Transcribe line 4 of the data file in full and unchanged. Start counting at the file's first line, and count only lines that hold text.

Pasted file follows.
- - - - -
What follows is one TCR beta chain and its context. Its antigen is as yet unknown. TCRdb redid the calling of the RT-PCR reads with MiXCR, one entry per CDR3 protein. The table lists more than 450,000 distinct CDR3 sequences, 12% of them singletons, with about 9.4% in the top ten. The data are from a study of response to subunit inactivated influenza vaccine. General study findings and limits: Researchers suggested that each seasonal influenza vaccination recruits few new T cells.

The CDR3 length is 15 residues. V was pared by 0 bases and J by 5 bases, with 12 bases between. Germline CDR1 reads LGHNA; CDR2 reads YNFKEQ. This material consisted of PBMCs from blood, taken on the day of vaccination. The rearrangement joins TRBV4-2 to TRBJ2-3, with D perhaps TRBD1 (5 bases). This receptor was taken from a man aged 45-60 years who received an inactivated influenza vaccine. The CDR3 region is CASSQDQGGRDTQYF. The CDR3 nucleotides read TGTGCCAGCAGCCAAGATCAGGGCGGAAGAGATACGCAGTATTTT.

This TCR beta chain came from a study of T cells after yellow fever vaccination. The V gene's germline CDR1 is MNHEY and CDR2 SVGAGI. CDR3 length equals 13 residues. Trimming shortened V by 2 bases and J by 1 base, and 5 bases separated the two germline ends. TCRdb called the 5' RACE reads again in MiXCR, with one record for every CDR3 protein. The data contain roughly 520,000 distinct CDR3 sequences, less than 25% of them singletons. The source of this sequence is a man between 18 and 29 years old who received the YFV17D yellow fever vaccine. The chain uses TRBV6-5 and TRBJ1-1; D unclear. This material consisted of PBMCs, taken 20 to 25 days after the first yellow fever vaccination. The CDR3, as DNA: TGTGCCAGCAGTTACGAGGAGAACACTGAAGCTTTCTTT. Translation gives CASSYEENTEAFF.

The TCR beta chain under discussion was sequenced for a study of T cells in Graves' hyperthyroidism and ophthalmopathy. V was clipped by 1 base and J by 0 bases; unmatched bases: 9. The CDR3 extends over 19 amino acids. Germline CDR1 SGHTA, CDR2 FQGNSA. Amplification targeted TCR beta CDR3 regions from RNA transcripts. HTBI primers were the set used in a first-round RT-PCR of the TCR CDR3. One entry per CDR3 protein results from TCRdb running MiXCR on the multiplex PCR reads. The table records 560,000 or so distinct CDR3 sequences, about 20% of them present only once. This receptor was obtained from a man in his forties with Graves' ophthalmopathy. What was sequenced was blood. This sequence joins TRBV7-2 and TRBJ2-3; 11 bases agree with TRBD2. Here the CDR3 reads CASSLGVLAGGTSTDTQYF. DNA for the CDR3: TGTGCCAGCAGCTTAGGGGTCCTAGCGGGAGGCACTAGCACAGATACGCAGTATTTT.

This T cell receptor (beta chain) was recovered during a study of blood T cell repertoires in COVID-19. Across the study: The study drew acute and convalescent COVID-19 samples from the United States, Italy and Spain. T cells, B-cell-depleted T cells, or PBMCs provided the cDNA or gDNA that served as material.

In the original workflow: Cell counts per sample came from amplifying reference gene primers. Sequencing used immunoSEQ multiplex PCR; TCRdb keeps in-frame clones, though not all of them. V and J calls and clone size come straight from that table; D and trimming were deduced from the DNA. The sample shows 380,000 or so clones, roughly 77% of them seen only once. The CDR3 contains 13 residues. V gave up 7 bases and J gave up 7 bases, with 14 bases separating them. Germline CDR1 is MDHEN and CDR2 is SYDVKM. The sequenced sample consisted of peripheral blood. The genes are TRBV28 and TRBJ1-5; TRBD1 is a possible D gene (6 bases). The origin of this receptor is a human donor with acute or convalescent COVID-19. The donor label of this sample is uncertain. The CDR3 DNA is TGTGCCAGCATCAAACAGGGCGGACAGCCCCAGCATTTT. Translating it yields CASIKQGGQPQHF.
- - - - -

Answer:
The TCR beta chain under discussion was sequenced for a study of T cells in Graves' hyperthyroidism and ophthalmopathy. V was clipped by 1 base and J by 0 bases; unmatched bases: 9. The CDR3 extends over 19 amino acids. Germline CDR1 SGHTA, CDR2 FQGNSA. Amplification targeted TCR beta CDR3 regions from RNA transcripts. HTBI primers were the set used in a first-round RT-PCR of the TCR CDR3. One entry per CDR3 protein results from TCRdb running MiXCR on the multiplex PCR reads. The table records 560,000 or so distinct CDR3 sequences, about 20% of them present only once. This receptor was obtained from a man in his forties with Graves' ophthalmopathy. What was sequenced was blood. This sequence joins TRBV7-2 and TRBJ2-3; 11 bases agree with TRBD2. Here the CDR3 reads CASSLGVLAGGTSTDTQYF. DNA for the CDR3: TGTGCCAGCAGCTTAGGGGTCCTAGCGGGAGGCACTAGCACAGATACGCAGTATTTT.